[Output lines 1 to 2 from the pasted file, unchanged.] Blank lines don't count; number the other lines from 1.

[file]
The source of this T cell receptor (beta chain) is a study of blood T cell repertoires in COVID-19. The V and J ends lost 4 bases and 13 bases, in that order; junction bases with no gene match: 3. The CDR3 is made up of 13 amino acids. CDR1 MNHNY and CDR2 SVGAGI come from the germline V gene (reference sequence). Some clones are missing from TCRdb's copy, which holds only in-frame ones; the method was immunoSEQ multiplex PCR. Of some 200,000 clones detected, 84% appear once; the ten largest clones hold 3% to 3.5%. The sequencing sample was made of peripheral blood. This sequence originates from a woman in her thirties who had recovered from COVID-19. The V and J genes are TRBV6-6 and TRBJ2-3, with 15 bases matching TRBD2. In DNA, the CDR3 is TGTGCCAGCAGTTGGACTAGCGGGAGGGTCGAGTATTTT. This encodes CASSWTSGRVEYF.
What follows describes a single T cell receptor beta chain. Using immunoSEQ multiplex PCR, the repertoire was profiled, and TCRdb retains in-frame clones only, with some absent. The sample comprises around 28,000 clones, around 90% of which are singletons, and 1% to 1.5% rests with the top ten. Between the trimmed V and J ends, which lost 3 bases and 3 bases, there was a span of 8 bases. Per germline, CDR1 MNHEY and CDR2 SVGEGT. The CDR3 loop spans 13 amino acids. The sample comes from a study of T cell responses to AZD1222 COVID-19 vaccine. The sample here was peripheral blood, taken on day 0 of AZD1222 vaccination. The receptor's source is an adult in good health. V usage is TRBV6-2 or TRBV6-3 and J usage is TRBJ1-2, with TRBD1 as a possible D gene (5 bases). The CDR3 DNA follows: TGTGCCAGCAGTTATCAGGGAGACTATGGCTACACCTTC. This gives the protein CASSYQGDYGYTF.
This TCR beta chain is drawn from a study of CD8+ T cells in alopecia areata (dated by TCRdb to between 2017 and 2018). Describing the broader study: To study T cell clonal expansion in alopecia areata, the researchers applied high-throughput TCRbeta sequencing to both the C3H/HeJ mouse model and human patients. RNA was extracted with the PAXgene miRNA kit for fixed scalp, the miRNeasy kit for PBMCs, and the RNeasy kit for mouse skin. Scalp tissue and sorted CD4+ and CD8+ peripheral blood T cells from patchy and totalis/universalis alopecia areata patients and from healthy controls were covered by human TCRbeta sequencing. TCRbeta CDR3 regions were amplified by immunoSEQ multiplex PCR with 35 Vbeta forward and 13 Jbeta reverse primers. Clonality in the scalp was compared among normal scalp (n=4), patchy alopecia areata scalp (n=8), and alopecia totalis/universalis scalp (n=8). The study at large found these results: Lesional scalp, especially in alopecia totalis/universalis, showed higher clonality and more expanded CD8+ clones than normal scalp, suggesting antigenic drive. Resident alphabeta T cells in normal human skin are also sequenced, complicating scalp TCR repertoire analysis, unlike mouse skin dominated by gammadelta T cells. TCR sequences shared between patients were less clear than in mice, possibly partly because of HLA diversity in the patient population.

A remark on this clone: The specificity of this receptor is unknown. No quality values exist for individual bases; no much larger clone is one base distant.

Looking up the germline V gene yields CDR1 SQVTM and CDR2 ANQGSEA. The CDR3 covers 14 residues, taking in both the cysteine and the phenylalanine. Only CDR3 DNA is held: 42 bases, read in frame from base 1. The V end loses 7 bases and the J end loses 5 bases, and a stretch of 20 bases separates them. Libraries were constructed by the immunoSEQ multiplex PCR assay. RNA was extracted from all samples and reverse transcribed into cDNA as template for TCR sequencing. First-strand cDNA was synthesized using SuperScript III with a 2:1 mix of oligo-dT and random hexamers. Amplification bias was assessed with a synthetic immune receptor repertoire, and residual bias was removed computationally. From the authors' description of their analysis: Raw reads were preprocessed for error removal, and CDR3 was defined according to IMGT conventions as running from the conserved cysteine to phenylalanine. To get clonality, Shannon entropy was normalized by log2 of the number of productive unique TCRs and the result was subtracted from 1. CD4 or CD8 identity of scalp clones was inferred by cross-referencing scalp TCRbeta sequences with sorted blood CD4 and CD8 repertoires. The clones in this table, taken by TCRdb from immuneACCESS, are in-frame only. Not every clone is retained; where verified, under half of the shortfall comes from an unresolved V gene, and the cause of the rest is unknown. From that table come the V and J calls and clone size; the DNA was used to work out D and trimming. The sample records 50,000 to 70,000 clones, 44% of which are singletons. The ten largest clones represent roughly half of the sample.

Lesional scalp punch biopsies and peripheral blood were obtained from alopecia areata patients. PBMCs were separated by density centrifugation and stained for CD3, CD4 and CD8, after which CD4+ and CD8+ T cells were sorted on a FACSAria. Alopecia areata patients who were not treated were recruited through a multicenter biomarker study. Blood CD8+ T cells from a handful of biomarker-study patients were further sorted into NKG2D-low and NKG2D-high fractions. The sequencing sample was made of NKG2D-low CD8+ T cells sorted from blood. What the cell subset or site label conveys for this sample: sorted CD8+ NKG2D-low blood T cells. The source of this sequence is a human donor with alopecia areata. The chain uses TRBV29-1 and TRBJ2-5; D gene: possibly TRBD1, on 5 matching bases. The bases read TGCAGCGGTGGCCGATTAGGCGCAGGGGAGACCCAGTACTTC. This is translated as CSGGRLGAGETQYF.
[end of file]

The source of this T cell receptor (beta chain) is a study of blood T cell repertoires in COVID-19. The V and J ends lost 4 bases and 13 bases, in that order; junction bases with no gene match: 3. The CDR3 is made up of 13 amino acids. CDR1 MNHNY and CDR2 SVGAGI come from the germline V gene (reference sequence). Some clones are missing from TCRdb's copy, which holds only in-frame ones; the method was immunoSEQ multiplex PCR. Of some 200,000 clones detected, 84% appear once; the ten largest clones hold 3% to 3.5%. The sequencing sample was made of peripheral blood. This sequence originates from a woman in her thirties who had recovered from COVID-19. The V and J genes are TRBV6-6 and TRBJ2-3, with 15 bases matching TRBD2. In DNA, the CDR3 is TGTGCCAGCAGTTGGACTAGCGGGAGGGTCGAGTATTTT. This encodes CASSWTSGRVEYF.
What follows describes a single T cell receptor beta chain. Using immunoSEQ multiplex PCR, the repertoire was profiled, and TCRdb retains in-frame clones only, with some absent. The sample comprises around 28,000 clones, around 90% of which are singletons, and 1% to 1.5% rests with the top ten. Between the trimmed V and J ends, which lost 3 bases and 3 bases, there was a span of 8 bases. Per germline, CDR1 MNHEY and CDR2 SVGEGT. The CDR3 loop spans 13 amino acids. The sample comes from a study of T cell responses to AZD1222 COVID-19 vaccine. The sample here was peripheral blood, taken on day 0 of AZD1222 vaccination. The receptor's source is an adult in good health. V usage is TRBV6-2 or TRBV6-3 and J usage is TRBJ1-2, with TRBD1 as a possible D gene (5 bases). The CDR3 DNA follows: TGTGCCAGCAGTTATCAGGGAGACTATGGCTACACCTTC. This gives the protein CASSYQGDYGYTF.